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For Babes in No-Joy Land

 News from the Johns Hopkins Department of Psychiatry and Behavioral Sciences

Why a new, whole-family approach can make a difference for the smallest patients.

Dr. Harrison

Dr. Joyce Harrison

Lice, stomach flu and a swirl of family chaos. Joyce Harrison’s recent description of what’s routine drove home the scope of programs she heads for children age 0 to 5.

Harrison, one of only a small number of psychiatrists to specialize in that age group, oversees a new diagnostic clinic at the Hopkins Bayview campus and an even newer outpatient program—both often a last resort in reversing toddlers’ downhill trajectories. She described both in a recent Psychiatry seminar.

“We’d always assumed problems started at age 6, when troubled children appeared at school,” says Harrison. “But I’m seeing them much younger.” Of the young ones at the preschool clinic since its March opening, more than a third were age 3; two patients came at a year old. “Problems in this age group had been written off as bad behavior or poor parenting. Yes, the causes can be environmental. But, in many children, biology’s clearly at fault.”

Take Amy, born prematurely to a mother on cocaine.* She came to the clinic at age 3 because of violent behavior toward siblings and an unhealthy fecal

fascination. Amy has low muscle tone; she’s clumsy and speech-delayed. Her father suffers from anxiety disorders. Under stress from their own problems and the imbalance Amy brings, the parents argue frequently. The only time there’s calm, the mother explains, is well after midnight.

“Kids come to us because of behavior problems,” says Harrison. They’re aggressive, hyperactive; they can’t go out in public—the presentation is almost a stereotype. So Harrison must resort to detective work. “Everything is by inference in this age group,” she says. “You have to watch, interpret.” The Infant and Toddler Mental Status Exam and developmental screens she and her team employ involve rating play behavior, for example, or reactions to new situations. She routinely videotapes children in the programs’ playroom.

What underlies Amy’s behavior, roughly put, is wiring. She was born with a chemical exposure. Yet family problems all contribute. How, then, do you help this new person whose needs are so pressing?

Harrison realized early on that weekly therapeutic visits would change little. Also, sending children out for wait-listed speech and other evaluations means unacceptable delays. So she and Hopkins colleagues set up the Preschool Therapeutic Learning Center (PTLC), an intensive program that, unlike others, enfolds a child’s core family, three hours a day, five days a week. “About 90 percent of our parents have a psychopathology,” she explains, “and the siblings aren’t without problems.”

But whether diagnosing or treating, the team sees obstacles in the lack of valid diagnostic categories for preschoolers and the slim number of evidence-based treatment protocols (an exception: PATS, page 1). “There’s little precedent for what we do,” says Harrison. So their mainstay is considerable collective experience.

Harrison has ties to a trusted network: clinician-pioneers in early child psychiatry, Head Start experts, Maryland’s Early Childhood Mental Health Steering Committee, a study group for the American Academy of Child and Adolescent Psychiatry, and academics at the University of Maryland who’ve run a 20-year infant study program. “It’s taking a village to do right by these children,” Harrison says.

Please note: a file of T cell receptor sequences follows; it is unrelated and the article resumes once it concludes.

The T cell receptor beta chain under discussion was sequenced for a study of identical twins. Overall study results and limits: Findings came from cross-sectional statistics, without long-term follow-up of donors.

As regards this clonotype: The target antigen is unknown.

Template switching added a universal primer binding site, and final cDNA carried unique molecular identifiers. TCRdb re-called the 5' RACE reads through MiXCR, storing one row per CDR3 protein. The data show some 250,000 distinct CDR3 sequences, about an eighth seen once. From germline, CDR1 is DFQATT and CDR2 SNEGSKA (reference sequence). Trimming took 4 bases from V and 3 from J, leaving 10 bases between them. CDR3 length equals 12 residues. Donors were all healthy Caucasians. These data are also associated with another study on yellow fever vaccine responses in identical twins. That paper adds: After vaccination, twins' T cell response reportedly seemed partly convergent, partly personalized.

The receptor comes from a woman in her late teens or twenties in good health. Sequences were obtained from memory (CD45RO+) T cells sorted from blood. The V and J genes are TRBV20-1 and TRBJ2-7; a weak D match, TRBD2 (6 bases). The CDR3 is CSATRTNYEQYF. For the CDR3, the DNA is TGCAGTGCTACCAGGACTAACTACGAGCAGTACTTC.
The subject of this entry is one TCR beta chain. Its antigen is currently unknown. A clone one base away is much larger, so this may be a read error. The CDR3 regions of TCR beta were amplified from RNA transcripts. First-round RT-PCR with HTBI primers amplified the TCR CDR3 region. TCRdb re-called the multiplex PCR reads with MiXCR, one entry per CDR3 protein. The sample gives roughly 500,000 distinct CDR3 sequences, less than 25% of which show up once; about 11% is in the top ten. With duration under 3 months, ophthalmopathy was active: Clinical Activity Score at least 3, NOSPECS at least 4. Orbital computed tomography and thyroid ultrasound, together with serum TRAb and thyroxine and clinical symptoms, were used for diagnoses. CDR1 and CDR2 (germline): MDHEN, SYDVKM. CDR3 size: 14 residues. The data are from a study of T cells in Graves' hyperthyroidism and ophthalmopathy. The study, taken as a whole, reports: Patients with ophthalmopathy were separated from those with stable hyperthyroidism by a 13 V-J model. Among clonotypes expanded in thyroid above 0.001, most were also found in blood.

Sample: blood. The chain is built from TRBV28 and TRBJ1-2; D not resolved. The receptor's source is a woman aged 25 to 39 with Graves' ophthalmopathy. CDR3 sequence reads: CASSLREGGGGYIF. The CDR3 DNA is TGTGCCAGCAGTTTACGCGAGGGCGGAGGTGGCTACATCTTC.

So a taxi was sent for Amy’s mother, father, baby brother and 5-year-old sister to bring them to the PTLC’s airy, sunlit playroom high in the west Mason Lord tower. It’s a low-stress environment, much like a preschool but more structured and more supervised. While Amy and her sister were in play (therapy) groups or seen singly by a therapist, their parents were registered for psychiatric or addiction services.  

The first weeks were rocky. Often, one parent didn’t come. The baby was sick. Harrison’s discovery that Amy had lice got the family packed off in a taxi to the pharmacy and then home. Stomach flu kept them away for days. On their return, lice were rediscovered; the older sister threw up: It was back to the pharmacy in the taxi. With each day, however, the family became more resilient. “You could watch the parents’ attitude change,” says Harrison. “They see us all working to help their children and say, Wow, my child really has value. They realize problems can have a solution.” On Fridays, she says, the families don’t want to leave.

For information, call 410-550-0104. 

Fall 2007 Index | Hopkins Newsletter Archive

*For privacy, Amy’s story is changed in kind but not spirit.

We asked Dr. Harrison some specifics.

What are your feelings on medications for the 0-to-5s? 
They’re absolutely a last resort. Less than 2 percent of our patients use them and then, only the few medications clinicians are comfortable with, like some stimulants and SSRIs. I’d rarely use the antipsychotic Risperdal (just approved for this group) and, then more for sedation and cognitive organization. Given preschoolers' amount of imaginative and fantasy thought, it's both difficult and rare to see psychosis!

What about bipolar disorder or depression?

I have an extremely high threshold for calling anything bipolar. I think it’s much overused in the young. That doesn’t mean it doesn’t exist. At this age, it’s characterized by grandiosity beyond what’s age-appropriate, sometimes hypersexuality and hyperactivity. You look for family history.

The main signs of depression in this age are withdrawal, a lack of pleasure. I find the bubble test helpful. Most kids are joyful around bubbles. If they don’t respond, they’re often depressed. They also withdraw, are a little irritable.


Fall/Winter 2007 Index | Hopkins Newsletter Archive